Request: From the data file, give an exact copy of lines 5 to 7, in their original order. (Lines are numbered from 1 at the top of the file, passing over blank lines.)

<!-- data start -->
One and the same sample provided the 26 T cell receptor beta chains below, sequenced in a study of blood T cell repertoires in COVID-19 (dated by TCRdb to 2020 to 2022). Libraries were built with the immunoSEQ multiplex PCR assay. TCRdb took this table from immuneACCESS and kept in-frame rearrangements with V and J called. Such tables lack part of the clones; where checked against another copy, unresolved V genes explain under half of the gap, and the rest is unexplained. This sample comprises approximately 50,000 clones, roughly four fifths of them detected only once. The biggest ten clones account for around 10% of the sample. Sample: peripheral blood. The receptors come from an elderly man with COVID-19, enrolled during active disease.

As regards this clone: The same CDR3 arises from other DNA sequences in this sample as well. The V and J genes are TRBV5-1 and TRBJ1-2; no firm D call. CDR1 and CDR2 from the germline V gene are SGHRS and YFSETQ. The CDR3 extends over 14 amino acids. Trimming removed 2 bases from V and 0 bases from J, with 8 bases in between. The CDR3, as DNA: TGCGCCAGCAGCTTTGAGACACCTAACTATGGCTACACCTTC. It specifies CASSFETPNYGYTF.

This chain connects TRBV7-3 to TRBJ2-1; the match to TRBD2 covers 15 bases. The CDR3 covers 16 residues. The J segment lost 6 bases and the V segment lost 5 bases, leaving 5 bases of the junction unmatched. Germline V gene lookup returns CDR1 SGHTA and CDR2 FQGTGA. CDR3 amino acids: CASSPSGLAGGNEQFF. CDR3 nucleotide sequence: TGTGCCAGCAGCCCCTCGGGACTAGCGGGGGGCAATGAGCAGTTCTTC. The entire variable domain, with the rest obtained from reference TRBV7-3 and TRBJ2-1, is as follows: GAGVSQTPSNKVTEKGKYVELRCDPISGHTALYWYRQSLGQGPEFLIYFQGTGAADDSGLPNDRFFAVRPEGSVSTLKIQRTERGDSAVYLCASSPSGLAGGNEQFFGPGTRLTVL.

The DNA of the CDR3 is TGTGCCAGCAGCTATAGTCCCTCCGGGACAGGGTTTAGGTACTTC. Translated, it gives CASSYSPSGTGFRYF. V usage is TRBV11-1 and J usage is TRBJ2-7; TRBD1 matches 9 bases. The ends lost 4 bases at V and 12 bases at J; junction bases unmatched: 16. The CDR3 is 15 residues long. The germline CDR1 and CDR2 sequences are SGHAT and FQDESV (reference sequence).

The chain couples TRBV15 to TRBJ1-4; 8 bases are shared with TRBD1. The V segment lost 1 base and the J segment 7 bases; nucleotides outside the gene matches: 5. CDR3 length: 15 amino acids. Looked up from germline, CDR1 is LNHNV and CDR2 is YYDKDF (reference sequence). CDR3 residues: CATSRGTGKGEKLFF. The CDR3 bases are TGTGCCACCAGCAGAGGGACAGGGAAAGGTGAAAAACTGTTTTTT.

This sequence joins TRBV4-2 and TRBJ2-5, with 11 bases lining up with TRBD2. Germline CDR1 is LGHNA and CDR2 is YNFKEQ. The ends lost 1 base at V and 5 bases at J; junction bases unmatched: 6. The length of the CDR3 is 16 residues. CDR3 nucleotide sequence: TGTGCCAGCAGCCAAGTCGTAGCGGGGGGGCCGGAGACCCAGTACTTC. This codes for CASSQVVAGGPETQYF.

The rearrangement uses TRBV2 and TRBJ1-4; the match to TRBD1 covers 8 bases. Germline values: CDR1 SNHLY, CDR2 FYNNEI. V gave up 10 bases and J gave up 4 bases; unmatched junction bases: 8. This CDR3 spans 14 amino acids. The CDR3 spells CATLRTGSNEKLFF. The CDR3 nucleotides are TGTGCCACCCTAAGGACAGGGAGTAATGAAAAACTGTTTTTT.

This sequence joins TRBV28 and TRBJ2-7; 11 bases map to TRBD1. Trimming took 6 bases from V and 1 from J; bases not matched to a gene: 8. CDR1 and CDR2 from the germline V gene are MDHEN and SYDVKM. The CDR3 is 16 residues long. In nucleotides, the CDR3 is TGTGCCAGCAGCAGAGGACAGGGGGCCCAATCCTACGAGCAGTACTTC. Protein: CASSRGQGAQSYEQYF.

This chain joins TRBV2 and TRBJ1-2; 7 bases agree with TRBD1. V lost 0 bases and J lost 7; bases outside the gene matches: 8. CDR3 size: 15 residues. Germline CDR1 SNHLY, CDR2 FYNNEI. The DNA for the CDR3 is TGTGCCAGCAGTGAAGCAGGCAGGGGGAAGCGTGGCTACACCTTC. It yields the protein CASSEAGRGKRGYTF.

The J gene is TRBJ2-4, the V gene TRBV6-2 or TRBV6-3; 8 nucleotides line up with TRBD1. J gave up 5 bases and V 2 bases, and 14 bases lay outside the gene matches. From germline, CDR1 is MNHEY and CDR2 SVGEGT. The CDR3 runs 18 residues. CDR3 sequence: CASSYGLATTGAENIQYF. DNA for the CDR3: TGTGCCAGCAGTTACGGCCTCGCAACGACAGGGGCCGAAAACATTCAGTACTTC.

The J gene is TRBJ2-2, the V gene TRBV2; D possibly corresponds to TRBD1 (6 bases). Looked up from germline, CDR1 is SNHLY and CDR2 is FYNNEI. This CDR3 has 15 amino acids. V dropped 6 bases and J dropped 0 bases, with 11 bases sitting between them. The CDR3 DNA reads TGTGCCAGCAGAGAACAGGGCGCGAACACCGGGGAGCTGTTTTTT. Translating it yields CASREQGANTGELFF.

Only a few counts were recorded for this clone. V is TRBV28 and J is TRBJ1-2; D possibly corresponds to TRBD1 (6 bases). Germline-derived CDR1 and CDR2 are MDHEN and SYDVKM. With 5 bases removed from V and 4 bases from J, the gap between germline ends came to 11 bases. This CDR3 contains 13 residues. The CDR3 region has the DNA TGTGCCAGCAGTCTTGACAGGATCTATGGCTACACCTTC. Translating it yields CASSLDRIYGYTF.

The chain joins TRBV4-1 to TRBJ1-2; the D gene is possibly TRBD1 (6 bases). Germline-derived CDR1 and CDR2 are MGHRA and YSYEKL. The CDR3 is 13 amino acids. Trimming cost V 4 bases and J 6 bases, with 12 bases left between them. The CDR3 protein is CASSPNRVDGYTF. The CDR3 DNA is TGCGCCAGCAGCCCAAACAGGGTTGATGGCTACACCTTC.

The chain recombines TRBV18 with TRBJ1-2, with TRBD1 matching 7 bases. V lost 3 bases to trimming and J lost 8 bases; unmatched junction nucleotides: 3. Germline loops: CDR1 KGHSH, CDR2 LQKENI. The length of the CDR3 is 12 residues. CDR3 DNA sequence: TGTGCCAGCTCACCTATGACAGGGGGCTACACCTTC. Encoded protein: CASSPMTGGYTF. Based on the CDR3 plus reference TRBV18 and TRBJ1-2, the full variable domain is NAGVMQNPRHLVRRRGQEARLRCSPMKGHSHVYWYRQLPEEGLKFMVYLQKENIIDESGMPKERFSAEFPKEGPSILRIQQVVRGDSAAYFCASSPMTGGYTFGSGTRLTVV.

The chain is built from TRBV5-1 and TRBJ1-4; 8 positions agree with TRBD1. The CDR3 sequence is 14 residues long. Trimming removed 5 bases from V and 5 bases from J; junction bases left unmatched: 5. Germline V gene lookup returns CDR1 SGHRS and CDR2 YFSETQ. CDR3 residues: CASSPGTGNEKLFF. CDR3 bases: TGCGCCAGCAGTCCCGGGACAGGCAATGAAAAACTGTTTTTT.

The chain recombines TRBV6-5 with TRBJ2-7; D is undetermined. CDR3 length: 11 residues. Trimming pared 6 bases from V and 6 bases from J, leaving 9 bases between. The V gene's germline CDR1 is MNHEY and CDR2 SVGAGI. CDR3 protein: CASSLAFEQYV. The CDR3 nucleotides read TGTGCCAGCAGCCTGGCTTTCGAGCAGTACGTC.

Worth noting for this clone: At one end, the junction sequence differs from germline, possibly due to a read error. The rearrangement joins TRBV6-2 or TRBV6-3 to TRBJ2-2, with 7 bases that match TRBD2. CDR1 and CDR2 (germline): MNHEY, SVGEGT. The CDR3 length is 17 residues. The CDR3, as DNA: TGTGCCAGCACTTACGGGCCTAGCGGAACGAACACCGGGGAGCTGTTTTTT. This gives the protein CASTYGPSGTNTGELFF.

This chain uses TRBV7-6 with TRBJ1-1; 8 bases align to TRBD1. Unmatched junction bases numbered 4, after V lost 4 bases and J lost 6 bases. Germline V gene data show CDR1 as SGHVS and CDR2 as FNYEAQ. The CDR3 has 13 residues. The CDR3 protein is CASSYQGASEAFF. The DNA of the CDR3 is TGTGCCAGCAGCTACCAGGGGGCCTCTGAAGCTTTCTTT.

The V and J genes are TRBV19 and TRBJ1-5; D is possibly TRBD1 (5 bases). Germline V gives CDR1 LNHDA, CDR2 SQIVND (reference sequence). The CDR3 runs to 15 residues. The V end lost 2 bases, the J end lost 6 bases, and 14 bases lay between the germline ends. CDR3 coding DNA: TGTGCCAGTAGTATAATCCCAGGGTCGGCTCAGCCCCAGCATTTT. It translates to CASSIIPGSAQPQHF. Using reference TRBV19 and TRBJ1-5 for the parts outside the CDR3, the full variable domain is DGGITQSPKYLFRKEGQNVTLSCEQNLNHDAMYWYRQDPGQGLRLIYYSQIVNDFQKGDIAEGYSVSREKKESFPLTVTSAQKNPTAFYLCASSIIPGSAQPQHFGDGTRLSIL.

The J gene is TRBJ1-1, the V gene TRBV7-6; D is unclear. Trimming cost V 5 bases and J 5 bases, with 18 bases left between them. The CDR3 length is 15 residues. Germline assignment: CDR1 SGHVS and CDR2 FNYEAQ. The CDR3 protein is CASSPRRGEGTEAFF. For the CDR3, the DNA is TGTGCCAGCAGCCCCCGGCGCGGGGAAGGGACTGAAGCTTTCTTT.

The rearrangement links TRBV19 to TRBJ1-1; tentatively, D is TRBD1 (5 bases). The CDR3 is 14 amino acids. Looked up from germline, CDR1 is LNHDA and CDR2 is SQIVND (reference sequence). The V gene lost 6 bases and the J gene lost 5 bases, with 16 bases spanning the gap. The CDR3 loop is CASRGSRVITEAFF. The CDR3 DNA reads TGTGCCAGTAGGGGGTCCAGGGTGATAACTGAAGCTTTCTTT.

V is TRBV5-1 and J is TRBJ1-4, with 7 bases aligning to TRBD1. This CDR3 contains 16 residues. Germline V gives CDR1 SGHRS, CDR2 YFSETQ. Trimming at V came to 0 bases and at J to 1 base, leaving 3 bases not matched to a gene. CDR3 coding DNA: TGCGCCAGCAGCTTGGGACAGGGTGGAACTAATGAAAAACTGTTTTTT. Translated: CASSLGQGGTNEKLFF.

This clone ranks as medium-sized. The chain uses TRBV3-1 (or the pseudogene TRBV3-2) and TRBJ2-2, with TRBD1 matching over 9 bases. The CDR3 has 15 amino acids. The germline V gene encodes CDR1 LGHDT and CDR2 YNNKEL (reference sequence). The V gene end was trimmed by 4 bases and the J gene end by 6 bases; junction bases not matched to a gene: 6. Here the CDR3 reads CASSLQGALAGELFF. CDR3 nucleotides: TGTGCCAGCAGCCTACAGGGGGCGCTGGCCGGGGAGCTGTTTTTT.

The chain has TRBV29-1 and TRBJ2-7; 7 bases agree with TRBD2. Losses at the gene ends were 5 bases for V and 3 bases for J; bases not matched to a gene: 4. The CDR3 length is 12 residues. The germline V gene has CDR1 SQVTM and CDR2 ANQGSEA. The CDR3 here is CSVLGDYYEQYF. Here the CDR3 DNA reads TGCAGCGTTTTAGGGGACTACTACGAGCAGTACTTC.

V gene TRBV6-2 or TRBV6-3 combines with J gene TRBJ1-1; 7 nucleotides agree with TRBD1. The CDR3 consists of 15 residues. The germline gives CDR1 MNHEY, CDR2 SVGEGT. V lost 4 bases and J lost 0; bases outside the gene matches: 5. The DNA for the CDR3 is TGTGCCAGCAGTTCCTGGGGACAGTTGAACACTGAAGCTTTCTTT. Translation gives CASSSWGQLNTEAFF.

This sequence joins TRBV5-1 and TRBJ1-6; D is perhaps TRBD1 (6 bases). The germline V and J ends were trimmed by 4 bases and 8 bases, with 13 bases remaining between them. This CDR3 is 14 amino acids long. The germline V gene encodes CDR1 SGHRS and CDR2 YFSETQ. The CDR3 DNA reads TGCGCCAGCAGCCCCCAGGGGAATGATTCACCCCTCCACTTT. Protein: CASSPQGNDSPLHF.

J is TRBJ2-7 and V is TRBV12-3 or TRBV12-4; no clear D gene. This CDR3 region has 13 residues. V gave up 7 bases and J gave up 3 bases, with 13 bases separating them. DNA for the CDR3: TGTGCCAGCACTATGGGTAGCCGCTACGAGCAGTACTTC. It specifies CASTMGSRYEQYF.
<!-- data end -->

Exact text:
The chain couples TRBV15 to TRBJ1-4; 8 bases are shared with TRBD1. The V segment lost 1 base and the J segment 7 bases; nucleotides outside the gene matches: 5. CDR3 length: 15 amino acids. Looked up from germline, CDR1 is LNHNV and CDR2 is YYDKDF (reference sequence). CDR3 residues: CATSRGTGKGEKLFF. The CDR3 bases are TGTGCCACCAGCAGAGGGACAGGGAAAGGTGAAAAACTGTTTTTT.

This sequence joins TRBV4-2 and TRBJ2-5, with 11 bases lining up with TRBD2. Germline CDR1 is LGHNA and CDR2 is YNFKEQ. The ends lost 1 base at V and 5 bases at J; junction bases unmatched: 6. The length of the CDR3 is 16 residues. CDR3 nucleotide sequence: TGTGCCAGCAGCCAAGTCGTAGCGGGGGGGCCGGAGACCCAGTACTTC. This codes for CASSQVVAGGPETQYF.

The rearrangement uses TRBV2 and TRBJ1-4; the match to TRBD1 covers 8 bases. Germline values: CDR1 SNHLY, CDR2 FYNNEI. V gave up 10 bases and J gave up 4 bases; unmatched junction bases: 8. This CDR3 spans 14 amino acids. The CDR3 spells CATLRTGSNEKLFF. The CDR3 nucleotides are TGTGCCACCCTAAGGACAGGGAGTAATGAAAAACTGTTTTTT.